Well we arrived via elevator which is not the grandest entrance you can make. I think grand is what they were trying to design for the escalator arrival but I think the art at the staircase is much better. Here you are greeted by Ugo Rondinone's 'clockwork for oracles' which is a collection of framed coloured mirrors and a large Richard Prince cowboy (just so happens this is my favourite Richard Prince and I have it as my computer background, I saw this image auctioned at Phillips in NY back in 2005 when it set the record for most expensive contemporary photography; for a little bit of banking trivia the mirror image of this photo is in Patrick Bateman's apartment in American Pyscho!). I didn't think much of the Christo works. I know he wrapped Little Bay back in the day (before I was even born) but I probably got my fill from him when he did the Gates in Central Park (which I did like). Likewise I was really disappointed with the Jeff Koons stuff on show. I know he does banality but most of his work here (small puppy, mixed rocker, bronze basketball) actually deserved to be in the gift shop rather than the gallery. I have seen much, much better Koons than this. Probably a similar sentiment to the large Thomas Struth photos. The Sol LeWitt works, by contrast, were genuine drawcards. The big room dedicated to his Wall Drawings was very memorable. We were drawn towards the Tony Cragg sculpture which kind of reminded my daughter of a Christmas tree and really liked the Shaun Gladwell video work - approach to mundi mundi, is this on youtube yet? Other works that caught the eye were the Donald Judd sculpture (maybe I liked this as I do need a new set of shelves) and some of the photos of Rosemary Laing (who I recognised from somebody else's collection).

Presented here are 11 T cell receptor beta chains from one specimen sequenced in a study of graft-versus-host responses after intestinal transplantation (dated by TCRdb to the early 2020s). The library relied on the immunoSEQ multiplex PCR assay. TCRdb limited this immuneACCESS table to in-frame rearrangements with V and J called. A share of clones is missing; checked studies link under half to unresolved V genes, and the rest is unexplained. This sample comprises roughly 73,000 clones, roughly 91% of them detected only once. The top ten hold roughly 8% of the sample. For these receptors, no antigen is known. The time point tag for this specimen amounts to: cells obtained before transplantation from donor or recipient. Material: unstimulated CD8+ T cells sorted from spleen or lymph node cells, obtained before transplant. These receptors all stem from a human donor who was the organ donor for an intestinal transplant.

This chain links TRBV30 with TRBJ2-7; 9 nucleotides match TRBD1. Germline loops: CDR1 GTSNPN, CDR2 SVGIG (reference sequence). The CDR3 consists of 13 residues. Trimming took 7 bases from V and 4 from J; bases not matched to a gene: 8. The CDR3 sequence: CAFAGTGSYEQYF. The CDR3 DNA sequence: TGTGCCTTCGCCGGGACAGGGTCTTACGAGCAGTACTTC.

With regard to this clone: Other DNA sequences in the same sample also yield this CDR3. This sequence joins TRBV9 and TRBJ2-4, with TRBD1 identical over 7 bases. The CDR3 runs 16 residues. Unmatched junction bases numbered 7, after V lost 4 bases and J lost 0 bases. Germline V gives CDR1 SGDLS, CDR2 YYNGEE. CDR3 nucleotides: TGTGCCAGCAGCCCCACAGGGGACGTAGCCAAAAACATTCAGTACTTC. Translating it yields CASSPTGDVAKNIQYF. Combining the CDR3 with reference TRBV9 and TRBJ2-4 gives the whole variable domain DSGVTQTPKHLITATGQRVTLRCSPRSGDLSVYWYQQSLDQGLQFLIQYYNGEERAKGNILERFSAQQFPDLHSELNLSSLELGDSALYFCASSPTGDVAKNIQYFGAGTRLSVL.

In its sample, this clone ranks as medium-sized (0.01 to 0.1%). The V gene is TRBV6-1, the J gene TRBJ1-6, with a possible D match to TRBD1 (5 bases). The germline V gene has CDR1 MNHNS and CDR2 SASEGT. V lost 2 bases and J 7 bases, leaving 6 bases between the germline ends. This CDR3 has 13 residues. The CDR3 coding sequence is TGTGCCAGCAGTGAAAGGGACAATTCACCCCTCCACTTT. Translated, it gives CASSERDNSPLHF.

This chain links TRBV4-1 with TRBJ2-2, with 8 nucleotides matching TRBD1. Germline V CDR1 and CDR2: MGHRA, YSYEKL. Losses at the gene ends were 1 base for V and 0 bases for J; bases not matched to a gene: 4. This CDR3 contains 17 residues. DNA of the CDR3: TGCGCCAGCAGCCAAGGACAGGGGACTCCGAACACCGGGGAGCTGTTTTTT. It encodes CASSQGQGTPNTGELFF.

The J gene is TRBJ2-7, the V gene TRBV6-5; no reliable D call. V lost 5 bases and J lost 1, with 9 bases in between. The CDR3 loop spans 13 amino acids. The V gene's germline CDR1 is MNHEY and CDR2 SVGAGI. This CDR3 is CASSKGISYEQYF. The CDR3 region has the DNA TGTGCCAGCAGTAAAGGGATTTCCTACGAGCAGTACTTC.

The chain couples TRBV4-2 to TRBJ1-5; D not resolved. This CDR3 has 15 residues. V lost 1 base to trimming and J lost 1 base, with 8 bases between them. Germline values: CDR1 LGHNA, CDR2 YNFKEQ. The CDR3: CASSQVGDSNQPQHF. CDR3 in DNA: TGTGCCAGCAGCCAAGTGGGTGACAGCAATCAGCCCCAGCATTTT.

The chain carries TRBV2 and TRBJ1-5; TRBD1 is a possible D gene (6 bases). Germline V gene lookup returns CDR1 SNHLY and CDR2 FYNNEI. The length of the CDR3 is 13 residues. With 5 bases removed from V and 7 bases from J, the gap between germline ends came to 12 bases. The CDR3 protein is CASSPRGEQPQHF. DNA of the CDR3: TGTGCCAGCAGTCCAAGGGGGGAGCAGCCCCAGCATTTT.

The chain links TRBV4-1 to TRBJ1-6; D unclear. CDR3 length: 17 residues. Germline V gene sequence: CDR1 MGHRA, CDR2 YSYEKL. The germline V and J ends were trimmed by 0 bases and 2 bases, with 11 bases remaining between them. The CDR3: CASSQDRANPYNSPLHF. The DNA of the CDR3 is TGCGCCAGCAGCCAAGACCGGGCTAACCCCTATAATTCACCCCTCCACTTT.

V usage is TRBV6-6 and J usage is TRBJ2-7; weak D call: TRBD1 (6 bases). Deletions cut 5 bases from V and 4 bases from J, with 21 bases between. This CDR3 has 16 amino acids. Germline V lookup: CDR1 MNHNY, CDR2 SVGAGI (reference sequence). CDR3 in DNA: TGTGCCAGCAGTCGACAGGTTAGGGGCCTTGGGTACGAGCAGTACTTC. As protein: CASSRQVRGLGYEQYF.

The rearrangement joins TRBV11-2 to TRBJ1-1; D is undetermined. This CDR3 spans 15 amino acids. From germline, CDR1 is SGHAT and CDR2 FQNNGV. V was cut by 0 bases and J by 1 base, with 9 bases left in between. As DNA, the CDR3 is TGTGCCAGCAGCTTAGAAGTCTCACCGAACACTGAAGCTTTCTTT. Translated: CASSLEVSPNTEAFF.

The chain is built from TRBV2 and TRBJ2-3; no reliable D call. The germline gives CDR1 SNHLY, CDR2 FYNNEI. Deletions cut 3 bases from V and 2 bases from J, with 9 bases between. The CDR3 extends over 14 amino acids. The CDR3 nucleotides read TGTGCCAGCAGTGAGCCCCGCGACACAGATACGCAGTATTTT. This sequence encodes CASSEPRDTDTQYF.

All in all a promising space although the collection, mostly the collection of a single benefactor, is a little mixed - some strong pieces and some ordinary pieces by a mix of household names and others not so well known. I am sure we will be back to check this out again. One other funny thing is that the AGNSW has developed their own character, Pertinos, to lead the kids tours. Mine was absolutely terrified of this crazy green lady and our own tour was designed to avoid any room with them. Maybe next time.
The points today are from my daughter, and I am pretty happy with the allocation so won't even edit - 3 for Richard Prince, great to know that Sydney has a really iconic one of his works. 2 to Tony Cragg's Spyrogyro and 1 for Shaun Gladwell's video - gee we hope he doesn't fall off. Also an honorable mention to the AGNSW gift shop which has helpfully done postcards of the nice stuff.